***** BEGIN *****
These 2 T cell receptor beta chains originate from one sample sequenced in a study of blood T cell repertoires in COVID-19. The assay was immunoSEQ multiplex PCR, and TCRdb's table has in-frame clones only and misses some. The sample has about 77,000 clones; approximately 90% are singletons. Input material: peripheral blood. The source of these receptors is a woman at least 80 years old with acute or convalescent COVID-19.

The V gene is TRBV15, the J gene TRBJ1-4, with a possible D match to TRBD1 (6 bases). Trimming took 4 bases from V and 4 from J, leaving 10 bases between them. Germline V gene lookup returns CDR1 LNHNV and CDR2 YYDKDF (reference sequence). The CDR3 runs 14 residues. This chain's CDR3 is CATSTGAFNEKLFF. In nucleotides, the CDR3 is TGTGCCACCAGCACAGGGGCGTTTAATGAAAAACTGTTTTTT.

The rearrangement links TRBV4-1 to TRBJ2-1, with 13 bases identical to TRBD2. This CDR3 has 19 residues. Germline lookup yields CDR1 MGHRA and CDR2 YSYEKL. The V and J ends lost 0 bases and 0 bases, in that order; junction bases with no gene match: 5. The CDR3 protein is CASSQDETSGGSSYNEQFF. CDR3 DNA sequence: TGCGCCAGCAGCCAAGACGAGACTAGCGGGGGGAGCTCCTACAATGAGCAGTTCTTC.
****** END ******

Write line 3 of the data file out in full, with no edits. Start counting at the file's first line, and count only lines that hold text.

The rearrangement links TRBV4-1 to TRBJ2-1, with 13 bases identical to TRBD2. This CDR3 has 19 residues. Germline lookup yields CDR1 MGHRA and CDR2 YSYEKL. The V and J ends lost 0 bases and 0 bases, in that order; junction bases with no gene match: 5. The CDR3 protein is CASSQDETSGGSSYNEQFF. CDR3 DNA sequence: TGCGCCAGCAGCCAAGACGAGACTAGCGGGGGGAGCTCCTACAATGAGCAGTTCTTC.